Sacramento noise vandals Death Grips pull the rug out with another impromptu free LP. Thirteen months ago they torpedoed their relationship with Epic when they leaked No Love Deep Web, a slightly underwhelming LP of digitally mangled hip-hop starring Zack Hill’s raging cock on the cover. Since then they seem to have short-changed everyone who’s shown an interest in them, missing live dates and causing fans to trash their equipment once they realised the Bottom Lounge stage would never be filled.
"I cop this attitude all the time" intones Stefan Burnett (a.k.a MC Ride) with irony on "Birds" – a song that, no surprise, is more about raised middle fingers than ornithology. It's the closest thing to a ballad on the latest samizdat album by the West Coast avant-punk rap ranters, easily the group's most mercurial record yet. "Feels Like A Wheel" is bad-trip club music, all razored verbiage over whiplash beats; "Whatever I Want (Fuck Who's Watching)" is six minutes of extreme EDM no-fuck-giving.
This past Wednesday, Death Grips re-emerged from the underground lair they retreated to after skipping several live shows and summer festival appearances to drop an unexpected new album, Government Plates. Unsurprisingly, MC Ride (aka Stefan Burnett), drummer/producer Zach Hill, and keyboardist/producer Andy Morin eschewed a traditional release for their usual online channels — streams, a free download on Soundcloud, and on YouTube, where each of the 11 songs got its own video. We assembled a crack team of CoS staffers, as well as some friends from Dead End Hip Hop, The Needle Drop, and RedEye Chicago for a roundtable discussion of the album.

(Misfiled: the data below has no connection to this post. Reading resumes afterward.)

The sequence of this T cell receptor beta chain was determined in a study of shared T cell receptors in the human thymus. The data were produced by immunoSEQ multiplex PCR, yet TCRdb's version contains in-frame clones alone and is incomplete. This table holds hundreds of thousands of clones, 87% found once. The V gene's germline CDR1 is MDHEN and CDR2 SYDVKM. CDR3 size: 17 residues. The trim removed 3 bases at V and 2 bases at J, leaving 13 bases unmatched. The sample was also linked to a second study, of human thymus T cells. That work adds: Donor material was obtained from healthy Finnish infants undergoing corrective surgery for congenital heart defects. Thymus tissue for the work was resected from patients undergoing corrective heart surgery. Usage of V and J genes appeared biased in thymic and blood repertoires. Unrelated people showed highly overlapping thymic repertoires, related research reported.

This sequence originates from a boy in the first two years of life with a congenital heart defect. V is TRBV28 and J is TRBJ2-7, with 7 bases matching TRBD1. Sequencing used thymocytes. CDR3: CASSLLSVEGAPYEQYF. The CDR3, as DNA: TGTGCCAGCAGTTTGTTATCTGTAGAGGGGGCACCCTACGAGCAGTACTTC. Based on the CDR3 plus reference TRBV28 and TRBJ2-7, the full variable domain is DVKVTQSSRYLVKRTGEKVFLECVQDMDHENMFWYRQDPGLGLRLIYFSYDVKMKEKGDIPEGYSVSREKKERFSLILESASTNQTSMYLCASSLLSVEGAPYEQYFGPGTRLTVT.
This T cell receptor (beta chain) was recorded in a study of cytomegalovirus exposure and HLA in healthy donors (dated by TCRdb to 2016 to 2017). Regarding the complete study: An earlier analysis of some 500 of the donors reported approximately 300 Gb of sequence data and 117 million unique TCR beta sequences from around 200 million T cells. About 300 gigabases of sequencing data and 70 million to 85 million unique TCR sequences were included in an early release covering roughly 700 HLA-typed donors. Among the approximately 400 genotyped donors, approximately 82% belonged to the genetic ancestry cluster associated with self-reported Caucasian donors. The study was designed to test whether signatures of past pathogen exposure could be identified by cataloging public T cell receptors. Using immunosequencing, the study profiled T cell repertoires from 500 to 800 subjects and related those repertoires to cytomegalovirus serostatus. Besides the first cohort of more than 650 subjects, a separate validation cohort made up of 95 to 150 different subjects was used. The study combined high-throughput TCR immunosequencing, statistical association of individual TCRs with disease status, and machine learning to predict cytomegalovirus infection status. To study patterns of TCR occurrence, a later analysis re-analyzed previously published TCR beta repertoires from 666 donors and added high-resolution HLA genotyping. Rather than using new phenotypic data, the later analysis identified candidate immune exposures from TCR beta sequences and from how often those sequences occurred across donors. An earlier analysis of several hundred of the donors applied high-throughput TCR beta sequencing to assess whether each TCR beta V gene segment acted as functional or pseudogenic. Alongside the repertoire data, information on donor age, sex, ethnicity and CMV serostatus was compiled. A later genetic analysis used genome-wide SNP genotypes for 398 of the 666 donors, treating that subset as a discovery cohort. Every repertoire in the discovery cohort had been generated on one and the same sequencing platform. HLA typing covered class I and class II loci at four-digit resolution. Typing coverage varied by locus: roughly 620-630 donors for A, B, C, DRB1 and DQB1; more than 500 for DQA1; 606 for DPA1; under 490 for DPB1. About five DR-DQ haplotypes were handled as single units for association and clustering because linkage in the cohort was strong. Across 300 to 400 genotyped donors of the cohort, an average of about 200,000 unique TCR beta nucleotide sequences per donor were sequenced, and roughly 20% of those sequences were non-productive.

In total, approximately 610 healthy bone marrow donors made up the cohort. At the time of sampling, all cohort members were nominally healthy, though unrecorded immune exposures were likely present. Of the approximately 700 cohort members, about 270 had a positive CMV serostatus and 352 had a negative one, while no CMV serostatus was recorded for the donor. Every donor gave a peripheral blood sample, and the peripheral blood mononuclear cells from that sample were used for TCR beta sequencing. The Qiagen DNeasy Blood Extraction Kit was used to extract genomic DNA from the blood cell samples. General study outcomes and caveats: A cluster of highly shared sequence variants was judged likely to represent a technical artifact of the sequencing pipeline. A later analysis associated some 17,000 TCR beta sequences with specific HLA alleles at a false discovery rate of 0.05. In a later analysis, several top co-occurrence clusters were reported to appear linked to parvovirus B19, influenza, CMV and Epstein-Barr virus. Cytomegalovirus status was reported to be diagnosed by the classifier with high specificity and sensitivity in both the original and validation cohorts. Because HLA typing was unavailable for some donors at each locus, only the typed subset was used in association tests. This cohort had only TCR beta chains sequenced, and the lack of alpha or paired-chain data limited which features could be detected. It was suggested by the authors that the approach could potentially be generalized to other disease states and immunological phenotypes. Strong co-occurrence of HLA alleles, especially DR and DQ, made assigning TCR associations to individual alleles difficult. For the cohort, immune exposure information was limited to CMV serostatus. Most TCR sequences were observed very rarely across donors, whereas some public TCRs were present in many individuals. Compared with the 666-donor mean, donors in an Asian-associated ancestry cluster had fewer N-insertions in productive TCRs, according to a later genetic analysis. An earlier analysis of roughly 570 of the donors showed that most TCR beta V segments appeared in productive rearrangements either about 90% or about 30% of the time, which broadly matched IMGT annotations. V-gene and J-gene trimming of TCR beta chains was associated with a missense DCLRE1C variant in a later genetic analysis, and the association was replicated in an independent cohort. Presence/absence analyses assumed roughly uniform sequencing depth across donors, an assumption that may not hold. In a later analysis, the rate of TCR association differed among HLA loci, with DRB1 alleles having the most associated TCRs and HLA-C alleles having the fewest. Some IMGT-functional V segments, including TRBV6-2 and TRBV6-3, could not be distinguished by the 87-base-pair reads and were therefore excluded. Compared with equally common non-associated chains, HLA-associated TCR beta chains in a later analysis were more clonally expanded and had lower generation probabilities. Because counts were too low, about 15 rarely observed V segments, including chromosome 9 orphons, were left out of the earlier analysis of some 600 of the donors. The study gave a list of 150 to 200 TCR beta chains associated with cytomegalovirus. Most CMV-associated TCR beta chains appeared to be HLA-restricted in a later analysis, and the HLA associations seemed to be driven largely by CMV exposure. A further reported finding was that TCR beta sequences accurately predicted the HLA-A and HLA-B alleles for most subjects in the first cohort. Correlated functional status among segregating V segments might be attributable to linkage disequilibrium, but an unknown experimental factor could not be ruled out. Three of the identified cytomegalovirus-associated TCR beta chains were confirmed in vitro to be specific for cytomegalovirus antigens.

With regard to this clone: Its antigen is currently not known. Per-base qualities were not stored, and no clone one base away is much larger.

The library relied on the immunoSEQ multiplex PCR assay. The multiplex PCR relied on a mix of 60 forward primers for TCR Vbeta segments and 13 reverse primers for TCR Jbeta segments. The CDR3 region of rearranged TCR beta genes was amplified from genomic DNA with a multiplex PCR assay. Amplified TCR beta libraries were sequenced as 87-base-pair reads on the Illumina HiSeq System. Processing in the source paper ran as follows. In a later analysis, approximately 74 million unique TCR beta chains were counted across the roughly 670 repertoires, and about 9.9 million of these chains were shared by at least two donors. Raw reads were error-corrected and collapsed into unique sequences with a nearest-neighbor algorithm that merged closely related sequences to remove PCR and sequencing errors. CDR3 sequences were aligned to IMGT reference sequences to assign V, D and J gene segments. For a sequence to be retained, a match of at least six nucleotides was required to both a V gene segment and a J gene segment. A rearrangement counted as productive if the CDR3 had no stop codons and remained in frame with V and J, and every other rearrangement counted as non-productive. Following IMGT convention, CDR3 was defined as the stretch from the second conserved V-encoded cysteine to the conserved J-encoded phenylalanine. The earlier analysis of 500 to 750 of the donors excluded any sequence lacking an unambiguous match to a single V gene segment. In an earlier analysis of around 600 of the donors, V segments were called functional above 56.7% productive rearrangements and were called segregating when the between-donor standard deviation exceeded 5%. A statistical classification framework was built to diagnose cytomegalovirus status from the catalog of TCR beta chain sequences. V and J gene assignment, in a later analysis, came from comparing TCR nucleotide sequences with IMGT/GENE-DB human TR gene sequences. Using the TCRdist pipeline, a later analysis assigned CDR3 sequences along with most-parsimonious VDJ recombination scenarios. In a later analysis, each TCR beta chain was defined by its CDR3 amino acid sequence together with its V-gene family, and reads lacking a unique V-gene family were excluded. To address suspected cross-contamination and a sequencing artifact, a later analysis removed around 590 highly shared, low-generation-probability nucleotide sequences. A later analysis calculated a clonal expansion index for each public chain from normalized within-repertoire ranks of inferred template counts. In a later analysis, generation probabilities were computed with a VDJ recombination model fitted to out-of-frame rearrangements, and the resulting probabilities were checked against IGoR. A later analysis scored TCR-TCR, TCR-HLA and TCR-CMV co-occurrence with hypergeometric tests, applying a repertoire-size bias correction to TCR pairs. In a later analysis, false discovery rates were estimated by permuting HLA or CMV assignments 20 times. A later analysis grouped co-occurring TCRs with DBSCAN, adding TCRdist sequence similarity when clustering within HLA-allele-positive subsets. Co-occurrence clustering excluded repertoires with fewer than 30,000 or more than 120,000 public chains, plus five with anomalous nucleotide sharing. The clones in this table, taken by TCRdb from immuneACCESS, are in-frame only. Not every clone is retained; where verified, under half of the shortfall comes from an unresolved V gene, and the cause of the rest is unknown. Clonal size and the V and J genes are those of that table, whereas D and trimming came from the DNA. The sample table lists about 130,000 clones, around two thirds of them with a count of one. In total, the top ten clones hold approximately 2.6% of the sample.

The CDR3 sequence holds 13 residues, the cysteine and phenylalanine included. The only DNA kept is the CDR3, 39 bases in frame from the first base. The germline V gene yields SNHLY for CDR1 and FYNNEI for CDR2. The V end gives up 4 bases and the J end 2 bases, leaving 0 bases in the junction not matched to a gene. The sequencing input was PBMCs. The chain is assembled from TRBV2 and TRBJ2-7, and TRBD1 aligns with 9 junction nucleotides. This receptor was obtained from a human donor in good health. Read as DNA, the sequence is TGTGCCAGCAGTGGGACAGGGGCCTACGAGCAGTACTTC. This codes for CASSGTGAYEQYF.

For a while it was easy to start wondering if the wheels hadn't fallen off Death Grips' Mad Max-style blood-encrusted survival bus. Almost exactly a year ago they unceremoniously leaked their third album to the internet as a response to their major label Epic wanting to delay its release. Death Grips then went and published private correspondence from the label, which unsurprisingly led to the band being swiftly dropped.
opinion byBRENDAN FRANK Death Grips thrive on impulsiveness, but it so often seems like outright chaos that it can be hard to tell what they’re really after. What we do know is that they really don’t seem to enjoy being told what to do. All things being equal, autonomy seems to be their priority; they speak and act when they feel like it, and they do so without a filter.
Full disclosure is the plan on Throwing Muses’ first album since 2003: “Purgatory Paradise,” a 32-song album released, in its deluxe version, with a 64-page hardcover book from HarperCollins. Kristin Hersh, the band’s songwriter, singer and guitarist, impressionistically details the makings ….
On Wednesday, Death Grips’ new album was dropped without warning on the internet, and according to its ID3 tags, Government Plates is a rock & roll album. This isn’t entirely untrue. The first track borrows its title (“You might think he loves you for your money but I know what he really loves you for it’s your brand new leopard skin pillbox hat”) from Bob Dylan’s stomping 12-bar blues anthem; MC Ride’s lyrics have little in common with hip-hop’s traditional raconteurie and bluster, hovering instead somewhere between poetic Imagism and shouting grindcore frenzy.
In the field of heavy electronica, it is a tour de force, and also an empty cackle. It is a thing of live-wire verve and grim low-end hysteria, as mocking, and as cruel, as it is completely bad ass. It is almost peerlessly exhilarating; the word is ‘searing’. The opening track from Government Plates – the new mix-tape from Sacramento rap act Death Grips – is quite brilliant.